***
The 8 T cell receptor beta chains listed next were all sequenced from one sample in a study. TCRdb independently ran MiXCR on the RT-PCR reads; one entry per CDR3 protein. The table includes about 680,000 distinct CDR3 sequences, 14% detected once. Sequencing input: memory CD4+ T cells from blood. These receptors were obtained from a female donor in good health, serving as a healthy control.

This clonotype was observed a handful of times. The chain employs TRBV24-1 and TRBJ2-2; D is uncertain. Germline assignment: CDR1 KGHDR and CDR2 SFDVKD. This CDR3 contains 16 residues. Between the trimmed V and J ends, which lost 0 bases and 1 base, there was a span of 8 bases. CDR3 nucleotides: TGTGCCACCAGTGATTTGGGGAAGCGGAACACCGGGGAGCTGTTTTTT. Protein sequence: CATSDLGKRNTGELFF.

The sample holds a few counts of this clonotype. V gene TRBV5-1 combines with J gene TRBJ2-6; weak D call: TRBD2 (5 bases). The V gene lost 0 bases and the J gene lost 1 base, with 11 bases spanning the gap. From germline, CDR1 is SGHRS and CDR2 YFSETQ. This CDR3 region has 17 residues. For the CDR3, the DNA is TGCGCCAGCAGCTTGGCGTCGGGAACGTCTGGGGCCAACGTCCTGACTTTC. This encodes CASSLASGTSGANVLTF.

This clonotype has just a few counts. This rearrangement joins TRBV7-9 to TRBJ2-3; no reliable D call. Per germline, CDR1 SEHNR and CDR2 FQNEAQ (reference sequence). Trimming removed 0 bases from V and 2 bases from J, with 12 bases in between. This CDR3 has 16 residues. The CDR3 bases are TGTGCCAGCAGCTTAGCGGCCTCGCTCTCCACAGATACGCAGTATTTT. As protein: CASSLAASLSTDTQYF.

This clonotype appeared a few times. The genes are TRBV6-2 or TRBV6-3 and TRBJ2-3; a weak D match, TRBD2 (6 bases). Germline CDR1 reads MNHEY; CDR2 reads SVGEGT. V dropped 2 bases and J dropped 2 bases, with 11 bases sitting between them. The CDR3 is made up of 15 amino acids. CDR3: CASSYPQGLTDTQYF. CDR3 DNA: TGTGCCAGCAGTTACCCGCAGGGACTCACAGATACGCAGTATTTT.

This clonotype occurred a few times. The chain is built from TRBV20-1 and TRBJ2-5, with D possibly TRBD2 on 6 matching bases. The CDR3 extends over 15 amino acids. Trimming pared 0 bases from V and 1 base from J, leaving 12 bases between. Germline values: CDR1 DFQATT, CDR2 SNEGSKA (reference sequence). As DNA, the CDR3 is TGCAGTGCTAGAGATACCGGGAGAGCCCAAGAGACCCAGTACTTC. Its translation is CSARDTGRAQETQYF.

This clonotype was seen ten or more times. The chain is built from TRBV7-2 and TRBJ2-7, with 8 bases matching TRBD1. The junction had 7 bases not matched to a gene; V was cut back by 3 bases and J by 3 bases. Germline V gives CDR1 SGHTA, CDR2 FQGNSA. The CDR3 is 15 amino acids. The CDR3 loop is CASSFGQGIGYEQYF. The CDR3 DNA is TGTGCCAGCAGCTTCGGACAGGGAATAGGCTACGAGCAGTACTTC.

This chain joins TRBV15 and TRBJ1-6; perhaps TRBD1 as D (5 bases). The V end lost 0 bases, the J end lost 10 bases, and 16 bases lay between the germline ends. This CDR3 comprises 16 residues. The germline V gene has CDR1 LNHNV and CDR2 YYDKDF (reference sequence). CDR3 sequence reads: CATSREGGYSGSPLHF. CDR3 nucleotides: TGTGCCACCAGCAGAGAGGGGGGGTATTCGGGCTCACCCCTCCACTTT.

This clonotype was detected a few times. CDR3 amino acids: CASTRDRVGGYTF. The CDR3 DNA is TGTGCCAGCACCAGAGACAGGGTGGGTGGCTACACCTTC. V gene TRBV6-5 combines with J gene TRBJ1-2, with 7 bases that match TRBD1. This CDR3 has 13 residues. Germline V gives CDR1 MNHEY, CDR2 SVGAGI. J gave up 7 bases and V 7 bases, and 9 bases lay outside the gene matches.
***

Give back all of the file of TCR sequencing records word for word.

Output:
The 8 T cell receptor beta chains listed next were all sequenced from one sample in a study. TCRdb independently ran MiXCR on the RT-PCR reads; one entry per CDR3 protein. The table includes about 680,000 distinct CDR3 sequences, 14% detected once. Sequencing input: memory CD4+ T cells from blood. These receptors were obtained from a female donor in good health, serving as a healthy control.

This clonotype was observed a handful of times. The chain employs TRBV24-1 and TRBJ2-2; D is uncertain. Germline assignment: CDR1 KGHDR and CDR2 SFDVKD. This CDR3 contains 16 residues. Between the trimmed V and J ends, which lost 0 bases and 1 base, there was a span of 8 bases. CDR3 nucleotides: TGTGCCACCAGTGATTTGGGGAAGCGGAACACCGGGGAGCTGTTTTTT. Protein sequence: CATSDLGKRNTGELFF.

The sample holds a few counts of this clonotype. V gene TRBV5-1 combines with J gene TRBJ2-6; weak D call: TRBD2 (5 bases). The V gene lost 0 bases and the J gene lost 1 base, with 11 bases spanning the gap. From germline, CDR1 is SGHRS and CDR2 YFSETQ. This CDR3 region has 17 residues. For the CDR3, the DNA is TGCGCCAGCAGCTTGGCGTCGGGAACGTCTGGGGCCAACGTCCTGACTTTC. This encodes CASSLASGTSGANVLTF.

This clonotype has just a few counts. This rearrangement joins TRBV7-9 to TRBJ2-3; no reliable D call. Per germline, CDR1 SEHNR and CDR2 FQNEAQ (reference sequence). Trimming removed 0 bases from V and 2 bases from J, with 12 bases in between. This CDR3 has 16 residues. The CDR3 bases are TGTGCCAGCAGCTTAGCGGCCTCGCTCTCCACAGATACGCAGTATTTT. As protein: CASSLAASLSTDTQYF.

This clonotype appeared a few times. The genes are TRBV6-2 or TRBV6-3 and TRBJ2-3; a weak D match, TRBD2 (6 bases). Germline CDR1 reads MNHEY; CDR2 reads SVGEGT. V dropped 2 bases and J dropped 2 bases, with 11 bases sitting between them. The CDR3 is made up of 15 amino acids. CDR3: CASSYPQGLTDTQYF. CDR3 DNA: TGTGCCAGCAGTTACCCGCAGGGACTCACAGATACGCAGTATTTT.

This clonotype occurred a few times. The chain is built from TRBV20-1 and TRBJ2-5, with D possibly TRBD2 on 6 matching bases. The CDR3 extends over 15 amino acids. Trimming pared 0 bases from V and 1 base from J, leaving 12 bases between. Germline values: CDR1 DFQATT, CDR2 SNEGSKA (reference sequence). As DNA, the CDR3 is TGCAGTGCTAGAGATACCGGGAGAGCCCAAGAGACCCAGTACTTC. Its translation is CSARDTGRAQETQYF.

This clonotype was seen ten or more times. The chain is built from TRBV7-2 and TRBJ2-7, with 8 bases matching TRBD1. The junction had 7 bases not matched to a gene; V was cut back by 3 bases and J by 3 bases. Germline V gives CDR1 SGHTA, CDR2 FQGNSA. The CDR3 is 15 amino acids. The CDR3 loop is CASSFGQGIGYEQYF. The CDR3 DNA is TGTGCCAGCAGCTTCGGACAGGGAATAGGCTACGAGCAGTACTTC.

This chain joins TRBV15 and TRBJ1-6; perhaps TRBD1 as D (5 bases). The V end lost 0 bases, the J end lost 10 bases, and 16 bases lay between the germline ends. This CDR3 comprises 16 residues. The germline V gene has CDR1 LNHNV and CDR2 YYDKDF (reference sequence). CDR3 sequence reads: CATSREGGYSGSPLHF. CDR3 nucleotides: TGTGCCACCAGCAGAGAGGGGGGGTATTCGGGCTCACCCCTCCACTTT.

This clonotype was detected a few times. CDR3 amino acids: CASTRDRVGGYTF. The CDR3 DNA is TGTGCCAGCACCAGAGACAGGGTGGGTGGCTACACCTTC. V gene TRBV6-5 combines with J gene TRBJ1-2, with 7 bases that match TRBD1. This CDR3 has 13 residues. Germline V gives CDR1 MNHEY, CDR2 SVGAGI. J gave up 7 bases and V 7 bases, and 9 bases lay outside the gene matches.